Games in Informal Settlements: Emer Beamer talked about how can a mobile game contribute to improving life in informal settlements around the world? This was based around Mtaani, a game based on the complexity of life including dealing with the scarcity of water, with crime and the escalation of conflict as well as community development. Co-designed with young people from Nairobi, it is spreading across Kenya and Uganda through mobile game websites, Nokia’s Ovi Store and special youth gatherings.
The Emergence of Brand Philanthropy: You can see Coca Coal as an ambassador for world peace!
Bill Mc Donough: A regulation is a signal of design failure. By the way, this talk received the longest applause! Bill Mc Donough’s book is Cradle to Cradle – which I ordered as I was listening to his talk!
In my two presentations, I propose that:
a) A city is Smart if it follows the ethos of the Internet i.e. becomes a platform or an enabler which unleashes the creativity of it’s people and
b) The perfect storm i.e. a combination of various factors which could produce a positive effect is based on two ideas: apps are the glue for convergence across platforms and people are at the centre of the ‘Storm’
Finally, when Tamara Bok interviewed me at PICNIC and asked me about what is ‘smart’ in a ‘smart city’, my response was: A more disruptive question in the future is: ‘What is a City’?’ i.e. this is a moving goalpost and we may find that many of our current definitions of ‘city’ may themselves evolve.
As NFC catches momentum in Europe and North America, I have been thinking of yet another gedankenexperiment :
How the industry would shape up if the Internet of things were driven by NFC?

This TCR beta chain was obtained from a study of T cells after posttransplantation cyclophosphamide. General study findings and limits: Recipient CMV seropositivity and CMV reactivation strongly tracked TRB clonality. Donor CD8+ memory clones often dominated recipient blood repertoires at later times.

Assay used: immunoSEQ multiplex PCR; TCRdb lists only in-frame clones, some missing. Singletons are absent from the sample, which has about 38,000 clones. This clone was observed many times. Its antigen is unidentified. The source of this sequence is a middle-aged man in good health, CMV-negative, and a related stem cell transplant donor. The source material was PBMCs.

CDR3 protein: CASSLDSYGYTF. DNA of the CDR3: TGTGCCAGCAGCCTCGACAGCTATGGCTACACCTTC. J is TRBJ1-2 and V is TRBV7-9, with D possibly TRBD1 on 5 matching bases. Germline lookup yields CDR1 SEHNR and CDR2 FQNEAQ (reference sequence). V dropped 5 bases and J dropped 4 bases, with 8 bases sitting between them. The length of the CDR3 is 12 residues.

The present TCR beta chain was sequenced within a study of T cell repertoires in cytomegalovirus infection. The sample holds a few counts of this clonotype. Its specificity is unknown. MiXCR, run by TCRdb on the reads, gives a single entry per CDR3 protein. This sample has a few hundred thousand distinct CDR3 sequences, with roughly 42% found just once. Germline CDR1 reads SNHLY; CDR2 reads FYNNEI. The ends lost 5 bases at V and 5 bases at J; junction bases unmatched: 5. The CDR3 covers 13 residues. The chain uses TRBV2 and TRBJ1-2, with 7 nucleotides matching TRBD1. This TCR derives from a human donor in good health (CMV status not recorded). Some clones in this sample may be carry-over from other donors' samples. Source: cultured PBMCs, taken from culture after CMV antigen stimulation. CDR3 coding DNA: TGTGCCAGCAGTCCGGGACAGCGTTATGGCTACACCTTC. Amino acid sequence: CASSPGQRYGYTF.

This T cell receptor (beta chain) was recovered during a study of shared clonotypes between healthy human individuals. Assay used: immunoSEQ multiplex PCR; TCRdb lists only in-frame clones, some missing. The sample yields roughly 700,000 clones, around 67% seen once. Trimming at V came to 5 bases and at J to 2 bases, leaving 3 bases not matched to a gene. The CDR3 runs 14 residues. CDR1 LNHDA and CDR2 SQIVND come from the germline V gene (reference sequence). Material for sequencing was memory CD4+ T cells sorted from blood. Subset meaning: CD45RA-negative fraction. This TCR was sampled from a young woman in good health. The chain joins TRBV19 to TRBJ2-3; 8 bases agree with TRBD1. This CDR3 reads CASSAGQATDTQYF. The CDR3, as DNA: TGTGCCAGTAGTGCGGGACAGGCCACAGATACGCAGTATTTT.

To understand this, we have to break down the concepts.
Internet of things
Firstly, Internet of things is a concept driven largely by academia so far.
There are several partially overlapping definitions: (source Wikipedia)
Casagras:: “A global network infrastructure, linking physical and virtual objects through the exploitation of data capture and communication capabilities. This infrastructure includes existing and evolving Internet and network developments. It will offer specific object-identification, sensor and connection capability as the basis for the development of independent cooperative services and applications. These will be characterised by a high degree of autonomous data capture, event transfer, network connectivity and interoperability”
SAP:: “A world where physical objects are seamlessly integrated into the information network, and where the physical objects can become active participants in business processes. Services are available to interact with these ‘smart objects’ over the Internet, query and change their state and any information associated with them, taking into account security and privacy issues.”
ETP EPOSS::”The network formed by things/objects having identities, virtual personalities operating in smart spaces using intelligent interfaces to connect and communicate with the users, social and environmental contexts”
CERP-IoT: :”Internet of Things (IoT) is an integrated part of Future Internet and could be defined as a dynamic global network infrastructure with self configuring capabilities based on standard and interoperable communication protocols where physical and virtual ‘things’ have identities, physical attributes, and virtual personalities and use intelligent interfaces, and are seamlessly integrated into the information network. In the IoT, ‘things’ are expected to become active participants in business, information and social processes where they are enabled to interact and communicate among themselves and with the environment by exchanging data and information ‘sensed’ about the environment, while reacting autonomously to the ‘real/physical world’ events and influencing it by running processes that trigger actions and create services with or without direct human intervention. Interfaces in the form of services facilitate interactions with these ‘smart things’ over the Internet, query and change their state and any information associated with them, taking into account security and privacy issues.”